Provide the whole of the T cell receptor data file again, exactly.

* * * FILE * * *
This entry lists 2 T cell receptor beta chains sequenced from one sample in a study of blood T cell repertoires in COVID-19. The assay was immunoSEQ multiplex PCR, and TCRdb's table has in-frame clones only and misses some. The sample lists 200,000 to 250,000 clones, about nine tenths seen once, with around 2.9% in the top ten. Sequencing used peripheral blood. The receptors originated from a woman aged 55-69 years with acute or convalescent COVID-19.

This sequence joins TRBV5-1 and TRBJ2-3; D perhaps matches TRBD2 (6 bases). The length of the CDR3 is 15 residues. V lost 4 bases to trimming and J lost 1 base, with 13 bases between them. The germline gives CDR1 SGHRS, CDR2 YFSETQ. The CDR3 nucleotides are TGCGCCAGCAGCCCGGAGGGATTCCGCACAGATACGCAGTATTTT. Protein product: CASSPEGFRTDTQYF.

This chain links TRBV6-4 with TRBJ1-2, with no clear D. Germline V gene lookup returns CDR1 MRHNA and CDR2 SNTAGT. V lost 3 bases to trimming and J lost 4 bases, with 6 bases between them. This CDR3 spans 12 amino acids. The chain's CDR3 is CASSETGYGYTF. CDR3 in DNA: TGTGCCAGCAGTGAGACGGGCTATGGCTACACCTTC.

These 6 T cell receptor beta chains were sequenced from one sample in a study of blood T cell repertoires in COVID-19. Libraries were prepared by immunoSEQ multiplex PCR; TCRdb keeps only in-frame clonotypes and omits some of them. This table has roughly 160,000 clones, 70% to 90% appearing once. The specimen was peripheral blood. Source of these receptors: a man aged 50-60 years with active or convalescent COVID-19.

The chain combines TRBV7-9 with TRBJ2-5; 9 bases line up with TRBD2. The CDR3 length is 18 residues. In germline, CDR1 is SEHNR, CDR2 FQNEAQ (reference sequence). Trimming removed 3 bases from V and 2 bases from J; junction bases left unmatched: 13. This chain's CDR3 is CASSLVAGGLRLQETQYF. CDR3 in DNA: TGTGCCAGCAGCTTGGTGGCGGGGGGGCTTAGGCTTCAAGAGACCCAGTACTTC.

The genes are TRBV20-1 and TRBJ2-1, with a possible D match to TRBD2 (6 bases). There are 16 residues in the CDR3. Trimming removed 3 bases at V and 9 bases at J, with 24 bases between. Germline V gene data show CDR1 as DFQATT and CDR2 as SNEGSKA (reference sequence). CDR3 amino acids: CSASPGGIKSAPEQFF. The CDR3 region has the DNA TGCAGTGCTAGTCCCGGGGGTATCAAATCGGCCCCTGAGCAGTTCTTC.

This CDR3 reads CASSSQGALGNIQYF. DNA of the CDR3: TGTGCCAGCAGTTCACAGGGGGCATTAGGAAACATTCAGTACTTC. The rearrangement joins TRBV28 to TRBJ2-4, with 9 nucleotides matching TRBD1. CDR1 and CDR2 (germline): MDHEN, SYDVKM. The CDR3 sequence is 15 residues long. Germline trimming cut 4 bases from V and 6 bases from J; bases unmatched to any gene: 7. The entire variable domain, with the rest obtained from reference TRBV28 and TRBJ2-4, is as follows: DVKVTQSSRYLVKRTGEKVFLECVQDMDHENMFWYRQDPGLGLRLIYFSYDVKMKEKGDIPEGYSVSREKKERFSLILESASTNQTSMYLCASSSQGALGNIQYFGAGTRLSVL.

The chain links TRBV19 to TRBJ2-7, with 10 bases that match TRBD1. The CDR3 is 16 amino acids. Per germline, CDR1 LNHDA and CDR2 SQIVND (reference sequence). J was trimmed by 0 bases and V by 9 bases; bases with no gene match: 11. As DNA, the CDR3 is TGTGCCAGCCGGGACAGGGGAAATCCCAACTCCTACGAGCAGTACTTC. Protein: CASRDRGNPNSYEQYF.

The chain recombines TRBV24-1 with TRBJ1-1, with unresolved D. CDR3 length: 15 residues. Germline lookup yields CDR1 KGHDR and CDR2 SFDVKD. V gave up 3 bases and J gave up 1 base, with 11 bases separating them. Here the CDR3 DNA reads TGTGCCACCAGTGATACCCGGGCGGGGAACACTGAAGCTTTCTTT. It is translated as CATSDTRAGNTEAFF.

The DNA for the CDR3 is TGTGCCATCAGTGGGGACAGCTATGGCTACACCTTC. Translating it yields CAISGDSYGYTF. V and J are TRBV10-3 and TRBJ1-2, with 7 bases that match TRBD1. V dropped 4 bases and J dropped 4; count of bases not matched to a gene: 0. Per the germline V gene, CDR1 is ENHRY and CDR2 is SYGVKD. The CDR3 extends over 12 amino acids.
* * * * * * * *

This entry lists 2 T cell receptor beta chains sequenced from one sample in a study of blood T cell repertoires in COVID-19. The assay was immunoSEQ multiplex PCR, and TCRdb's table has in-frame clones only and misses some. The sample lists 200,000 to 250,000 clones, about nine tenths seen once, with around 2.9% in the top ten. Sequencing used peripheral blood. The receptors originated from a woman aged 55-69 years with acute or convalescent COVID-19.

This sequence joins TRBV5-1 and TRBJ2-3; D perhaps matches TRBD2 (6 bases). The length of the CDR3 is 15 residues. V lost 4 bases to trimming and J lost 1 base, with 13 bases between them. The germline gives CDR1 SGHRS, CDR2 YFSETQ. The CDR3 nucleotides are TGCGCCAGCAGCCCGGAGGGATTCCGCACAGATACGCAGTATTTT. Protein product: CASSPEGFRTDTQYF.

This chain links TRBV6-4 with TRBJ1-2, with no clear D. Germline V gene lookup returns CDR1 MRHNA and CDR2 SNTAGT. V lost 3 bases to trimming and J lost 4 bases, with 6 bases between them. This CDR3 spans 12 amino acids. The chain's CDR3 is CASSETGYGYTF. CDR3 in DNA: TGTGCCAGCAGTGAGACGGGCTATGGCTACACCTTC.

These 6 T cell receptor beta chains were sequenced from one sample in a study of blood T cell repertoires in COVID-19. Libraries were prepared by immunoSEQ multiplex PCR; TCRdb keeps only in-frame clonotypes and omits some of them. This table has roughly 160,000 clones, 70% to 90% appearing once. The specimen was peripheral blood. Source of these receptors: a man aged 50-60 years with active or convalescent COVID-19.

The chain combines TRBV7-9 with TRBJ2-5; 9 bases line up with TRBD2. The CDR3 length is 18 residues. In germline, CDR1 is SEHNR, CDR2 FQNEAQ (reference sequence). Trimming removed 3 bases from V and 2 bases from J; junction bases left unmatched: 13. This chain's CDR3 is CASSLVAGGLRLQETQYF. CDR3 in DNA: TGTGCCAGCAGCTTGGTGGCGGGGGGGCTTAGGCTTCAAGAGACCCAGTACTTC.

The genes are TRBV20-1 and TRBJ2-1, with a possible D match to TRBD2 (6 bases). There are 16 residues in the CDR3. Trimming removed 3 bases at V and 9 bases at J, with 24 bases between. Germline V gene data show CDR1 as DFQATT and CDR2 as SNEGSKA (reference sequence). CDR3 amino acids: CSASPGGIKSAPEQFF. The CDR3 region has the DNA TGCAGTGCTAGTCCCGGGGGTATCAAATCGGCCCCTGAGCAGTTCTTC.

This CDR3 reads CASSSQGALGNIQYF. DNA of the CDR3: TGTGCCAGCAGTTCACAGGGGGCATTAGGAAACATTCAGTACTTC. The rearrangement joins TRBV28 to TRBJ2-4, with 9 nucleotides matching TRBD1. CDR1 and CDR2 (germline): MDHEN, SYDVKM. The CDR3 sequence is 15 residues long. Germline trimming cut 4 bases from V and 6 bases from J; bases unmatched to any gene: 7. The entire variable domain, with the rest obtained from reference TRBV28 and TRBJ2-4, is as follows: DVKVTQSSRYLVKRTGEKVFLECVQDMDHENMFWYRQDPGLGLRLIYFSYDVKMKEKGDIPEGYSVSREKKERFSLILESASTNQTSMYLCASSSQGALGNIQYFGAGTRLSVL.

The chain links TRBV19 to TRBJ2-7, with 10 bases that match TRBD1. The CDR3 is 16 amino acids. Per germline, CDR1 LNHDA and CDR2 SQIVND (reference sequence). J was trimmed by 0 bases and V by 9 bases; bases with no gene match: 11. As DNA, the CDR3 is TGTGCCAGCCGGGACAGGGGAAATCCCAACTCCTACGAGCAGTACTTC. Protein: CASRDRGNPNSYEQYF.

The chain recombines TRBV24-1 with TRBJ1-1, with unresolved D. CDR3 length: 15 residues. Germline lookup yields CDR1 KGHDR and CDR2 SFDVKD. V gave up 3 bases and J gave up 1 base, with 11 bases separating them. Here the CDR3 DNA reads TGTGCCACCAGTGATACCCGGGCGGGGAACACTGAAGCTTTCTTT. It is translated as CATSDTRAGNTEAFF.

The DNA for the CDR3 is TGTGCCATCAGTGGGGACAGCTATGGCTACACCTTC. Translating it yields CAISGDSYGYTF. V and J are TRBV10-3 and TRBJ1-2, with 7 bases that match TRBD1. V dropped 4 bases and J dropped 4; count of bases not matched to a gene: 0. Per the germline V gene, CDR1 is ENHRY and CDR2 is SYGVKD. The CDR3 extends over 12 amino acids.